How the U.S. is turning its back on its crumbling infrastructure

The U.N. and other environmental groups say that the Trump administration’s decision to withdraw from the Paris climate accord is likely to leave vulnerable countries without the ability to make crucial investments in infrastructure, such as roads and power grids.

In a report released Tuesday, the groups urged the administration to preserve its promise to fund such investments.

The U,S., developed the Paris accord but it has not made good on its commitments, said Daniel W. Cernovich, a senior fellow at the Center for American Progress, a liberal think tank.

The accord is widely seen as a way for rich countries to curb climate change while protecting the poor.

“The Trump administration is clearly on the wrong side of history.

The Paris climate agreement is a dead letter.

The United States will not fulfill its commitments,” Cernix said in an interview.

He called the decision “unfair and disappointing.”

The U’s withdrawal will leave the world’s biggest polluters like the U, Britain and China the sole major emitters of carbon dioxide.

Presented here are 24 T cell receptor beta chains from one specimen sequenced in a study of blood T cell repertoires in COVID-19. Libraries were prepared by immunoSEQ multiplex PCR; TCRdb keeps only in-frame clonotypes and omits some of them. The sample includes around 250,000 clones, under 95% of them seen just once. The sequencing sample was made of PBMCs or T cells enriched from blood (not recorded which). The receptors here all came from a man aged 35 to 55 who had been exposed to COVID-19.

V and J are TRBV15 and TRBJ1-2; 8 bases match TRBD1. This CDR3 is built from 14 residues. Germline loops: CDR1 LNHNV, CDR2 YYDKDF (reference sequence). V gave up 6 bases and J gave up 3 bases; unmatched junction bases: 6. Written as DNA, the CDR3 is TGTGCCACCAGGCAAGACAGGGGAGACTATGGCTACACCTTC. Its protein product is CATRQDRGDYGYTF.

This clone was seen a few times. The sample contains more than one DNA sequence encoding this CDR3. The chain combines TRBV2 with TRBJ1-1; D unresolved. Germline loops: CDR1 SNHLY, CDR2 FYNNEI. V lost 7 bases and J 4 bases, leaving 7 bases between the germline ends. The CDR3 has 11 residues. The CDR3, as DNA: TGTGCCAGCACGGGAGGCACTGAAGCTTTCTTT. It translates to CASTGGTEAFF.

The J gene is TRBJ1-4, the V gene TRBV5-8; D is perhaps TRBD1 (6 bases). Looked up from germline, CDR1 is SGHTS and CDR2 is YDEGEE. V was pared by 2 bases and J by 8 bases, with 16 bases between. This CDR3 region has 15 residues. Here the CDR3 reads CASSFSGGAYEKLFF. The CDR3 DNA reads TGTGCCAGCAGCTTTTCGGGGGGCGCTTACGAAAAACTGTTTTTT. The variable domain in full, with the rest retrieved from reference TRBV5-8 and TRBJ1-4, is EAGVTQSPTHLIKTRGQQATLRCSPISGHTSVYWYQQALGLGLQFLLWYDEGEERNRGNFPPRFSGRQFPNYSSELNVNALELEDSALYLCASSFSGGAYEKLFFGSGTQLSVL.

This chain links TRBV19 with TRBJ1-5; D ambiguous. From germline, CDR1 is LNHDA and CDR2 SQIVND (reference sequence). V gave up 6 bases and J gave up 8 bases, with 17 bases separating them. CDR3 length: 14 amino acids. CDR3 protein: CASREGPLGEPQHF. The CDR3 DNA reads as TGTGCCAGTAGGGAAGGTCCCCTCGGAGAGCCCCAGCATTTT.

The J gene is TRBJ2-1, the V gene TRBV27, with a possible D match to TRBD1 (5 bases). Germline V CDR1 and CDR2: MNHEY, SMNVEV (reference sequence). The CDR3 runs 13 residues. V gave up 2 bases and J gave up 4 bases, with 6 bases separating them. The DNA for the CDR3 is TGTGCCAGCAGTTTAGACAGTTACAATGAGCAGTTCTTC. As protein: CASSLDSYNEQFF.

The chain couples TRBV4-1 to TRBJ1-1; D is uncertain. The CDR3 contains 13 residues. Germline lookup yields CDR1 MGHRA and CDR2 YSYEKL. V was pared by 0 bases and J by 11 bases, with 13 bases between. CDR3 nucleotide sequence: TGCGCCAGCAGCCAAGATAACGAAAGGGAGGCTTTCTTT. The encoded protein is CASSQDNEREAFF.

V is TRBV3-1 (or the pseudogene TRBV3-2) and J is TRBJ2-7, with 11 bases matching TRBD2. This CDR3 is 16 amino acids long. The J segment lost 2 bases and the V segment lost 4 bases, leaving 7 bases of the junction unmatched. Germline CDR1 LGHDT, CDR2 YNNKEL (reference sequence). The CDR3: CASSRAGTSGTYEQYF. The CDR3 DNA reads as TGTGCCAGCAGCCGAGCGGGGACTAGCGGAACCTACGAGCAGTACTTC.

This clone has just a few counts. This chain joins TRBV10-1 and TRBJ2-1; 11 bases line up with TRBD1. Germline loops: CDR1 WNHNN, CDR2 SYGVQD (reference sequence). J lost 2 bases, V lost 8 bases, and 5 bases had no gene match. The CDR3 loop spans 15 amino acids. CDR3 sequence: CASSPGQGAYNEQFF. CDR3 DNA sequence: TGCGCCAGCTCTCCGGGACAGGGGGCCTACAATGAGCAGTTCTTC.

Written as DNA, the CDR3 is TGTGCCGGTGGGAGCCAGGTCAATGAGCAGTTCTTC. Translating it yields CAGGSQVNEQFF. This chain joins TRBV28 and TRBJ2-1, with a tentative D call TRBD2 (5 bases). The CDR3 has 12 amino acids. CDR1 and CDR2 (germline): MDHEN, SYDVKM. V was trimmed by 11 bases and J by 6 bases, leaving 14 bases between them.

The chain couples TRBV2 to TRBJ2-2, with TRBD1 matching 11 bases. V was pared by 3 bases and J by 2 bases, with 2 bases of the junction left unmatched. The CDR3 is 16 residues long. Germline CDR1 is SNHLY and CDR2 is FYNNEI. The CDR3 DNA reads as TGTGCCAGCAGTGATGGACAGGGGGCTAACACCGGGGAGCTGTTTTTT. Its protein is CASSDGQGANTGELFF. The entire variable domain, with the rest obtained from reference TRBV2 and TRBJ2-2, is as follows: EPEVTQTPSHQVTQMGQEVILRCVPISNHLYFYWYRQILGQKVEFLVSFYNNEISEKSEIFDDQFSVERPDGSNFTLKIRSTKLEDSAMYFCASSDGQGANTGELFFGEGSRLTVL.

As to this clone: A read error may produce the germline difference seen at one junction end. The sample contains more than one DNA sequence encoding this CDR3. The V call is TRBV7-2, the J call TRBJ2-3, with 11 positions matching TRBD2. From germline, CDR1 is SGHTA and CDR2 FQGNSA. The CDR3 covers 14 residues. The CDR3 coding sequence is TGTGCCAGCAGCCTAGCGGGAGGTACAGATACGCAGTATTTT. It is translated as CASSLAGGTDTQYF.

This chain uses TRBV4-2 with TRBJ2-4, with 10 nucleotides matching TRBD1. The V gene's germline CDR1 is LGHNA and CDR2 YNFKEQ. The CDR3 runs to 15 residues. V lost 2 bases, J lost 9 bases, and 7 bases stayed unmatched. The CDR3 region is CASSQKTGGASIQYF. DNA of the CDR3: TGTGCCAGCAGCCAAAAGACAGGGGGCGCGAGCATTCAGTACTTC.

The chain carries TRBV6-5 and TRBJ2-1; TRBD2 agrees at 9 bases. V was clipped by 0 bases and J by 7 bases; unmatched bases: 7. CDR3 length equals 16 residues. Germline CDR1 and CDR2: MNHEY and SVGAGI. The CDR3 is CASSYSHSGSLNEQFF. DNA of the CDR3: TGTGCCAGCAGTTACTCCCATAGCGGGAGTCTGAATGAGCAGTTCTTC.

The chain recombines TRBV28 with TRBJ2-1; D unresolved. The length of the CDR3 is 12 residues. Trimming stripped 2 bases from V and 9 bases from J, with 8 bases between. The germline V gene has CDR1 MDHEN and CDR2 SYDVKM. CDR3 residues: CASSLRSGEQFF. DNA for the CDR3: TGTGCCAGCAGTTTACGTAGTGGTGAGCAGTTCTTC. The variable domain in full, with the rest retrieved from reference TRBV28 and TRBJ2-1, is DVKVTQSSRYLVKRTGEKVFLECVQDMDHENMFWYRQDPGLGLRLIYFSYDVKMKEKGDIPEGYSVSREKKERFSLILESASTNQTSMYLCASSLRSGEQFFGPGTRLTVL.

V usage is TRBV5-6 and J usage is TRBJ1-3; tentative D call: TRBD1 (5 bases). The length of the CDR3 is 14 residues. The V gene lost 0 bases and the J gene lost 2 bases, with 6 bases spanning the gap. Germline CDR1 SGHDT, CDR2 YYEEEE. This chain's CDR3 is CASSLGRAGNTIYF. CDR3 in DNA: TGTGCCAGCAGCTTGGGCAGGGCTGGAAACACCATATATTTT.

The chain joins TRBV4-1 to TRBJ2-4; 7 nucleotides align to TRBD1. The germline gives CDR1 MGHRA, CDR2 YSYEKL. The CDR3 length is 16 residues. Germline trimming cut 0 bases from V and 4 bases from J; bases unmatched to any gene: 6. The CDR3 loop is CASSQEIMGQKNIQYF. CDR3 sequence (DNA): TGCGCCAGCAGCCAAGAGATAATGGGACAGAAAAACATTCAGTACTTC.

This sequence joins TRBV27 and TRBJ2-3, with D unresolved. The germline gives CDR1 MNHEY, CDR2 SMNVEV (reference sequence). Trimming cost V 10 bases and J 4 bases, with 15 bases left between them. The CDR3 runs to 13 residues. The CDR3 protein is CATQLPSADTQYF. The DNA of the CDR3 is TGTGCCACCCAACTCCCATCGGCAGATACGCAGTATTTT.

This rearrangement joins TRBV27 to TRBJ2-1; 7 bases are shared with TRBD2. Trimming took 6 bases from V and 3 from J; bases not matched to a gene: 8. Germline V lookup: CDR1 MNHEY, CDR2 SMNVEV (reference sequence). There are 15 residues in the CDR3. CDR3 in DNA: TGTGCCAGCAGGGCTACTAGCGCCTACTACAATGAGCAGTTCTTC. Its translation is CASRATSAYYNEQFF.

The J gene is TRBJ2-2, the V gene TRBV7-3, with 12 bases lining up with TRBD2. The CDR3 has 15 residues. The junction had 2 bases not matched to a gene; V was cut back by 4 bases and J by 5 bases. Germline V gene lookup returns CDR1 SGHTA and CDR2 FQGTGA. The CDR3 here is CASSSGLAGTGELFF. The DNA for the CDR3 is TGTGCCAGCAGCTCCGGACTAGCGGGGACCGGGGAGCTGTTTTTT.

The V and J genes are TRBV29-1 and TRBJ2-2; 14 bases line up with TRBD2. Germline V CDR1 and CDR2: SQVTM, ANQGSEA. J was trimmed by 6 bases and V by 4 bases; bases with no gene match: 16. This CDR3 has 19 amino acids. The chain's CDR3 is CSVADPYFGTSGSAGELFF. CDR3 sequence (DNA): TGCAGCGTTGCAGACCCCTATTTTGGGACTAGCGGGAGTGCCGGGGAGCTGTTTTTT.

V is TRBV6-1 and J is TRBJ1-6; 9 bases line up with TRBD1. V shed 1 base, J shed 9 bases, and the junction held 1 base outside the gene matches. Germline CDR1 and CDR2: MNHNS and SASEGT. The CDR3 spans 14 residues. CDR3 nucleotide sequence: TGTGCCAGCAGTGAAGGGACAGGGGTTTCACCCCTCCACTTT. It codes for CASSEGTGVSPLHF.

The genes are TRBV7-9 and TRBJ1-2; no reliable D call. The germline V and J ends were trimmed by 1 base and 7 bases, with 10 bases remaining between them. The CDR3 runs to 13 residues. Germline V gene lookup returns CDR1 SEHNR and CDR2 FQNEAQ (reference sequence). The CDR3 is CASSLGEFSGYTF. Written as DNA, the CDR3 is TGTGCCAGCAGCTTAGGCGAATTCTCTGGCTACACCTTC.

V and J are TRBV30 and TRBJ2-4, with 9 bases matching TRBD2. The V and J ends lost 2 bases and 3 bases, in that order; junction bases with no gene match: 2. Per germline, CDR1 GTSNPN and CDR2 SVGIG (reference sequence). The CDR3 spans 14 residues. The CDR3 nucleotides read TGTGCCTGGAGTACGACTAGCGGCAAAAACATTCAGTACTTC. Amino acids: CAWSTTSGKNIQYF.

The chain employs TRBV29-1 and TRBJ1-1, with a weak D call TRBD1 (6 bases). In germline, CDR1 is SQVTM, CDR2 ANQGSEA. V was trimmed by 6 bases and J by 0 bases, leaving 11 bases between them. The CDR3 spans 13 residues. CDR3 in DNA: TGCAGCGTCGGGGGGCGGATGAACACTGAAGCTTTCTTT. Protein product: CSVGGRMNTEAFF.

The decision could also leave the U without any funding for projects such as building water, wastewater and waste treatment plants and building new ports, airports and rail networks.

Trump has been criticized for leaving the accord without any significant environmental and economic aid for the poor, which he says is essential to the country’s development.

The White House has said the U will fund a portion of the cost of the projects.

The administration said it would be able to fund the entire cost, although it has said it will take a much larger cut of the $100 billion to $150 billion it said it had spent to date.

The Trump administration has said that while it will still contribute funds to the climate fund, it will only do so if the United States is a “high-cost economy” like the United Kingdom, Canada, Australia and Germany.